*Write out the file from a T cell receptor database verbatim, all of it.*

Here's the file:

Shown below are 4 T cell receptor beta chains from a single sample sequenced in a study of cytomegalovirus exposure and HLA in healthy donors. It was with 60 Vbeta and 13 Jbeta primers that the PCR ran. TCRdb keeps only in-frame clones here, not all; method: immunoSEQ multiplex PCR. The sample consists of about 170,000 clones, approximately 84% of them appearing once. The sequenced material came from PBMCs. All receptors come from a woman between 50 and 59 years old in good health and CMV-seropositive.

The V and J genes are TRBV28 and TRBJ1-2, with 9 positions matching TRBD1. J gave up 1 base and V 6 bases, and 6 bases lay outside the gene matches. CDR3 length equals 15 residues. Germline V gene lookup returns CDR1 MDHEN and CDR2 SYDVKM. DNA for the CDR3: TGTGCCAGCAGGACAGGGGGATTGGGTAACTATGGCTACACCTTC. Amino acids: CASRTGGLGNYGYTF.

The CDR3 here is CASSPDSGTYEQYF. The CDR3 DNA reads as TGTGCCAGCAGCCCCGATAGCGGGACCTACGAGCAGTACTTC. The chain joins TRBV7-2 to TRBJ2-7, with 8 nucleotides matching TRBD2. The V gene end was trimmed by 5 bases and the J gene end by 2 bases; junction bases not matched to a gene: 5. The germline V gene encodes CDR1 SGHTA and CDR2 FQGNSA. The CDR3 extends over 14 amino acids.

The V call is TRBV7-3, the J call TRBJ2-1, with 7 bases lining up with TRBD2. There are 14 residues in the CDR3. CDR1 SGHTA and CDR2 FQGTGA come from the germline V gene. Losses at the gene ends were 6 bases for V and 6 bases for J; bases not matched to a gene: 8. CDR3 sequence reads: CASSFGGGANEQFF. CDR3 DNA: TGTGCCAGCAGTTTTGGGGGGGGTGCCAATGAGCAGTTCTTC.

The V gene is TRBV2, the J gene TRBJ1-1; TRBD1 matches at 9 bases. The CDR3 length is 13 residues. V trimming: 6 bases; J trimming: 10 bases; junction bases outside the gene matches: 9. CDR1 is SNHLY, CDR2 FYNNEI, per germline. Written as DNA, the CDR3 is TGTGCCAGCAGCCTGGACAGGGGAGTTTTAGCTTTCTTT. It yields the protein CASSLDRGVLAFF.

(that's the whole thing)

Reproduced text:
Shown below are 4 T cell receptor beta chains from a single sample sequenced in a study of cytomegalovirus exposure and HLA in healthy donors. It was with 60 Vbeta and 13 Jbeta primers that the PCR ran. TCRdb keeps only in-frame clones here, not all; method: immunoSEQ multiplex PCR. The sample consists of about 170,000 clones, approximately 84% of them appearing once. The sequenced material came from PBMCs. All receptors come from a woman between 50 and 59 years old in good health and CMV-seropositive.

The V and J genes are TRBV28 and TRBJ1-2, with 9 positions matching TRBD1. J gave up 1 base and V 6 bases, and 6 bases lay outside the gene matches. CDR3 length equals 15 residues. Germline V gene lookup returns CDR1 MDHEN and CDR2 SYDVKM. DNA for the CDR3: TGTGCCAGCAGGACAGGGGGATTGGGTAACTATGGCTACACCTTC. Amino acids: CASRTGGLGNYGYTF.

The CDR3 here is CASSPDSGTYEQYF. The CDR3 DNA reads as TGTGCCAGCAGCCCCGATAGCGGGACCTACGAGCAGTACTTC. The chain joins TRBV7-2 to TRBJ2-7, with 8 nucleotides matching TRBD2. The V gene end was trimmed by 5 bases and the J gene end by 2 bases; junction bases not matched to a gene: 5. The germline V gene encodes CDR1 SGHTA and CDR2 FQGNSA. The CDR3 extends over 14 amino acids.

The V call is TRBV7-3, the J call TRBJ2-1, with 7 bases lining up with TRBD2. There are 14 residues in the CDR3. CDR1 SGHTA and CDR2 FQGTGA come from the germline V gene. Losses at the gene ends were 6 bases for V and 6 bases for J; bases not matched to a gene: 8. CDR3 sequence reads: CASSFGGGANEQFF. CDR3 DNA: TGTGCCAGCAGTTTTGGGGGGGGTGCCAATGAGCAGTTCTTC.

The V gene is TRBV2, the J gene TRBJ1-1; TRBD1 matches at 9 bases. The CDR3 length is 13 residues. V trimming: 6 bases; J trimming: 10 bases; junction bases outside the gene matches: 9. CDR1 is SNHLY, CDR2 FYNNEI, per germline. Written as DNA, the CDR3 is TGTGCCAGCAGCCTGGACAGGGGAGTTTTAGCTTTCTTT. It yields the protein CASSLDRGVLAFF.